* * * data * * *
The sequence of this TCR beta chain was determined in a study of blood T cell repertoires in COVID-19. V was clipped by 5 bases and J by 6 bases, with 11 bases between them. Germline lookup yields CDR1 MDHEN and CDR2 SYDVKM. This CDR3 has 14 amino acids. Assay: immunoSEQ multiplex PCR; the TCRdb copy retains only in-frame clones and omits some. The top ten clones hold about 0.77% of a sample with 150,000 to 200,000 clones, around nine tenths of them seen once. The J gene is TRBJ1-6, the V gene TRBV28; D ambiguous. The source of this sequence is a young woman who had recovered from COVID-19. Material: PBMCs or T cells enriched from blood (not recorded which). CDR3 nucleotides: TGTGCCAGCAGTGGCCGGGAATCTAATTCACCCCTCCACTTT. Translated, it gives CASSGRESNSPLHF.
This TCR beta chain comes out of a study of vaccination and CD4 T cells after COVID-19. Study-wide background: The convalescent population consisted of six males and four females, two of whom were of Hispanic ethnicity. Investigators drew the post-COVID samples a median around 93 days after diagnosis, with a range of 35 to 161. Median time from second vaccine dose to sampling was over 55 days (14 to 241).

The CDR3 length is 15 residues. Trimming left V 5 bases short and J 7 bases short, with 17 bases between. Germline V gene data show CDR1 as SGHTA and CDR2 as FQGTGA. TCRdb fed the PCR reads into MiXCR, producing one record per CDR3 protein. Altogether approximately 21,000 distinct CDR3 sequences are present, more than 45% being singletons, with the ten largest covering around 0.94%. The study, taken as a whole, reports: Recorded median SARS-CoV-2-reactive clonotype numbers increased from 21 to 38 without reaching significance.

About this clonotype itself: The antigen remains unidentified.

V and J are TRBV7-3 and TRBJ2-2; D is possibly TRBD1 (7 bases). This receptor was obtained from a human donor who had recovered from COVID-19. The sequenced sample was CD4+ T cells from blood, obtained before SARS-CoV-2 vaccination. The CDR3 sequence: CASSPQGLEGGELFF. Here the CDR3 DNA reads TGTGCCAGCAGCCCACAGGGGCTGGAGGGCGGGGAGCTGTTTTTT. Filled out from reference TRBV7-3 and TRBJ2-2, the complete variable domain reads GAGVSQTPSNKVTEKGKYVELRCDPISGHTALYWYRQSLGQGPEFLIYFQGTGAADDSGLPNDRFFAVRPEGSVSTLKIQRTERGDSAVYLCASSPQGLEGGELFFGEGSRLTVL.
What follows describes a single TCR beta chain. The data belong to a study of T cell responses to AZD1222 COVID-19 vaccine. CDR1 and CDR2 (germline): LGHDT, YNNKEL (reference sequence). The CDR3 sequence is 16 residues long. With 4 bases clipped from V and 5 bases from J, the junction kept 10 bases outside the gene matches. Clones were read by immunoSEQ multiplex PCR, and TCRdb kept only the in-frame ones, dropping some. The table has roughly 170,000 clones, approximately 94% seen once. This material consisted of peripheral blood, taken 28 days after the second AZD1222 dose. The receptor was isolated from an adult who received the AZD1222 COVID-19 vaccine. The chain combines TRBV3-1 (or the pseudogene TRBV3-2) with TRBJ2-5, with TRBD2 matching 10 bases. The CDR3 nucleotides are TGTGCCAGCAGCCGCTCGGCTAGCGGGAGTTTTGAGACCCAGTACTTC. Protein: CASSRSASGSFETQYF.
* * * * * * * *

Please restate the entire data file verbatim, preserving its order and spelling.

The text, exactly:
The sequence of this TCR beta chain was determined in a study of blood T cell repertoires in COVID-19. V was clipped by 5 bases and J by 6 bases, with 11 bases between them. Germline lookup yields CDR1 MDHEN and CDR2 SYDVKM. This CDR3 has 14 amino acids. Assay: immunoSEQ multiplex PCR; the TCRdb copy retains only in-frame clones and omits some. The top ten clones hold about 0.77% of a sample with 150,000 to 200,000 clones, around nine tenths of them seen once. The J gene is TRBJ1-6, the V gene TRBV28; D ambiguous. The source of this sequence is a young woman who had recovered from COVID-19. Material: PBMCs or T cells enriched from blood (not recorded which). CDR3 nucleotides: TGTGCCAGCAGTGGCCGGGAATCTAATTCACCCCTCCACTTT. Translated, it gives CASSGRESNSPLHF.
This TCR beta chain comes out of a study of vaccination and CD4 T cells after COVID-19. Study-wide background: The convalescent population consisted of six males and four females, two of whom were of Hispanic ethnicity. Investigators drew the post-COVID samples a median around 93 days after diagnosis, with a range of 35 to 161. Median time from second vaccine dose to sampling was over 55 days (14 to 241).

The CDR3 length is 15 residues. Trimming left V 5 bases short and J 7 bases short, with 17 bases between. Germline V gene data show CDR1 as SGHTA and CDR2 as FQGTGA. TCRdb fed the PCR reads into MiXCR, producing one record per CDR3 protein. Altogether approximately 21,000 distinct CDR3 sequences are present, more than 45% being singletons, with the ten largest covering around 0.94%. The study, taken as a whole, reports: Recorded median SARS-CoV-2-reactive clonotype numbers increased from 21 to 38 without reaching significance.

About this clonotype itself: The antigen remains unidentified.

V and J are TRBV7-3 and TRBJ2-2; D is possibly TRBD1 (7 bases). This receptor was obtained from a human donor who had recovered from COVID-19. The sequenced sample was CD4+ T cells from blood, obtained before SARS-CoV-2 vaccination. The CDR3 sequence: CASSPQGLEGGELFF. Here the CDR3 DNA reads TGTGCCAGCAGCCCACAGGGGCTGGAGGGCGGGGAGCTGTTTTTT. Filled out from reference TRBV7-3 and TRBJ2-2, the complete variable domain reads GAGVSQTPSNKVTEKGKYVELRCDPISGHTALYWYRQSLGQGPEFLIYFQGTGAADDSGLPNDRFFAVRPEGSVSTLKIQRTERGDSAVYLCASSPQGLEGGELFFGEGSRLTVL.
What follows describes a single TCR beta chain. The data belong to a study of T cell responses to AZD1222 COVID-19 vaccine. CDR1 and CDR2 (germline): LGHDT, YNNKEL (reference sequence). The CDR3 sequence is 16 residues long. With 4 bases clipped from V and 5 bases from J, the junction kept 10 bases outside the gene matches. Clones were read by immunoSEQ multiplex PCR, and TCRdb kept only the in-frame ones, dropping some. The table has roughly 170,000 clones, approximately 94% seen once. This material consisted of peripheral blood, taken 28 days after the second AZD1222 dose. The receptor was isolated from an adult who received the AZD1222 COVID-19 vaccine. The chain combines TRBV3-1 (or the pseudogene TRBV3-2) with TRBJ2-5, with TRBD2 matching 10 bases. The CDR3 nucleotides are TGTGCCAGCAGCCGCTCGGCTAGCGGGAGTTTTGAGACCCAGTACTTC. Protein: CASSRSASGSFETQYF.